Russia To Donate 10 MiG-29 Fighters To Lebanon (NSI News Source Info) MOSCOW - December 18, 2008: Russia will supply Lebanon with 10 used MiG-29 Fulcrum fighter planes free of charge, the head of the federal military cooperation service said on Wednesday. The usual export price for a new MiG-29 is around $30 million. Mikhail Dmitriyev said that before being shipped to Lebanon, all aircraft would be repaired and modernized "to export standards." He also said Russia and Lebanon were holding talks on a deal for the Arab country to buy Russian military hardware. "Joint work with our Lebanese colleagues is underway now, dealing with the purchase of Russian armored vehicles, artillery and other military hardware, as well as other types of armaments," Dmitriyev said. He also said that Lebanese military servicemen would be trained in Russia. The MiG-29 deal was announced on Tuesday by Lebanese Defense Minister Elias Murr after a meeting with his Russian counterpart, Anatoly Serdyukov. Serdyukov said Moscow had received a "shopping list" from the Lebanese armed forces, which would be considered in the near future. He added that the fighter deliveries would provide a fresh impetus to military cooperation between the two countries. The Lebanese Air Force is believed to currently have virtually no airworthy planes. Currently the Air Force is equipped with Bell UH-1 Iroquois combat helicopters, developed back in the 1950s, and Robinson R44 Raven II civilian helicopters, all of which were supplied by the United States. In 2007, Beirut took delivery of nine SA342L Gazelle helicopters from the United Arab Emirates.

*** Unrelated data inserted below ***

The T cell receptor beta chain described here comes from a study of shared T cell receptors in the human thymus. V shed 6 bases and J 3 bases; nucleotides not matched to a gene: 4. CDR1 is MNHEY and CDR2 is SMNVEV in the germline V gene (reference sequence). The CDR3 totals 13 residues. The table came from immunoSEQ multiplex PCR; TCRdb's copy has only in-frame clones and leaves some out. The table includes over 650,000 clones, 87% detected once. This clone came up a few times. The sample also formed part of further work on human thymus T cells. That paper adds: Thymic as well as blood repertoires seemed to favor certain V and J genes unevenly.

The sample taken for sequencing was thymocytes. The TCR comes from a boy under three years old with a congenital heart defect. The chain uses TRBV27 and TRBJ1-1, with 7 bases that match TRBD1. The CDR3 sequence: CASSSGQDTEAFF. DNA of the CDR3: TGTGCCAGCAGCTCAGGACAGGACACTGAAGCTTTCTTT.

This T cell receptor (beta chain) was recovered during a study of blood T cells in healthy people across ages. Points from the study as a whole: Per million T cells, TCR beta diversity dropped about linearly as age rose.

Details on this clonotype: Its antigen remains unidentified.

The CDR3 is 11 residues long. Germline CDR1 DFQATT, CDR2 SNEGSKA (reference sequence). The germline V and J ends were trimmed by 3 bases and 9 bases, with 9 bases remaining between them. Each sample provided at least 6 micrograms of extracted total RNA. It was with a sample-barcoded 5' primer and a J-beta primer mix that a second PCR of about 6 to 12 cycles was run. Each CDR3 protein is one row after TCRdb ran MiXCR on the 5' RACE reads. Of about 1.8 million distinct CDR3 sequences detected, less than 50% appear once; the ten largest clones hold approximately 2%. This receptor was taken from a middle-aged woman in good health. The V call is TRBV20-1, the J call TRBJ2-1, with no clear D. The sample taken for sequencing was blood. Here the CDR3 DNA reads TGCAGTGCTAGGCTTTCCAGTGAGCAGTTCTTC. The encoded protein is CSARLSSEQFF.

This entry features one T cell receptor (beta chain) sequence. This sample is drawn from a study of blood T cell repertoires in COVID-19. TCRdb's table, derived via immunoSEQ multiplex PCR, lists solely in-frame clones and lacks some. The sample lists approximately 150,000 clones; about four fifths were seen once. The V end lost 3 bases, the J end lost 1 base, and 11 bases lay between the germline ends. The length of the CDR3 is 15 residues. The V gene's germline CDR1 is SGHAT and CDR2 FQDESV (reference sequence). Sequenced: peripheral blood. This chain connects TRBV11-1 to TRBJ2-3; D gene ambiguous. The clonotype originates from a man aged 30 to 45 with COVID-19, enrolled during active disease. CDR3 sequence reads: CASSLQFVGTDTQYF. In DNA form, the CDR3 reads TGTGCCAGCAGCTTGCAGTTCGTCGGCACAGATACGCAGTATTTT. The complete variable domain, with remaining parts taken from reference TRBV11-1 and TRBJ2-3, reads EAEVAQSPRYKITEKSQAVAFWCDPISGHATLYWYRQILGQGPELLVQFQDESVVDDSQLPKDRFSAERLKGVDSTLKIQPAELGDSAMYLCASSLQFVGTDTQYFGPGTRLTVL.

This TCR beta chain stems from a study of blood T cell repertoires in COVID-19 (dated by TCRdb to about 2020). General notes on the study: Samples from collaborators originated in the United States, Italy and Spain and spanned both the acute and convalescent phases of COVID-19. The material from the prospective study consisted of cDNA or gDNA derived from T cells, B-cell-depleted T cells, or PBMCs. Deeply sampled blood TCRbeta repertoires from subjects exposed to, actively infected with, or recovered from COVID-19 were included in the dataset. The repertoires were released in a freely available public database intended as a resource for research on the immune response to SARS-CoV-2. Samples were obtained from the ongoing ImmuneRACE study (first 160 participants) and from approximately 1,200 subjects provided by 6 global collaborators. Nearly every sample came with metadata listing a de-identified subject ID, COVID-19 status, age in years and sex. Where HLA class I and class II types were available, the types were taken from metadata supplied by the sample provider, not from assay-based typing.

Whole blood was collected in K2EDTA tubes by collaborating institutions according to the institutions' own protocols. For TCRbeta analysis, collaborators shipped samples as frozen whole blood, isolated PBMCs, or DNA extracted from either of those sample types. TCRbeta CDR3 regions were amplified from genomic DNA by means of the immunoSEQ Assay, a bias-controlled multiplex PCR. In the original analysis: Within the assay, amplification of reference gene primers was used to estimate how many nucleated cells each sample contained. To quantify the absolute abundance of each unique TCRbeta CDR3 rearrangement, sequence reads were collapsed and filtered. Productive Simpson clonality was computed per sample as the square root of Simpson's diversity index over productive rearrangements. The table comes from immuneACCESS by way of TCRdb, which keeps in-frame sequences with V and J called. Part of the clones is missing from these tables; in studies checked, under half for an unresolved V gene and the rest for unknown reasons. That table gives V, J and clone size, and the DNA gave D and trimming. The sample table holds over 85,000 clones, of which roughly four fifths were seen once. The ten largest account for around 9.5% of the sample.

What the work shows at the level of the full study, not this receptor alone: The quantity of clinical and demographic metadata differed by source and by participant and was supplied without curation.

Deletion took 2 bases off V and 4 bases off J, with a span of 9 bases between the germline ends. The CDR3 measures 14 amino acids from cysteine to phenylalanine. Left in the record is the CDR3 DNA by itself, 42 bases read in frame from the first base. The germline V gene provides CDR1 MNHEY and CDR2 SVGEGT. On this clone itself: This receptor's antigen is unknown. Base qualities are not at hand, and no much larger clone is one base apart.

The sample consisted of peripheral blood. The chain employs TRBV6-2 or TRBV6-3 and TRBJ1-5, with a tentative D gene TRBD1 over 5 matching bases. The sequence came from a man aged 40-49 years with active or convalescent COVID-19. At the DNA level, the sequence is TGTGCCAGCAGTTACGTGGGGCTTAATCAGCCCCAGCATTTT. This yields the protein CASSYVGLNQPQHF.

New BMP-2 IFV Upgrade Rolls Out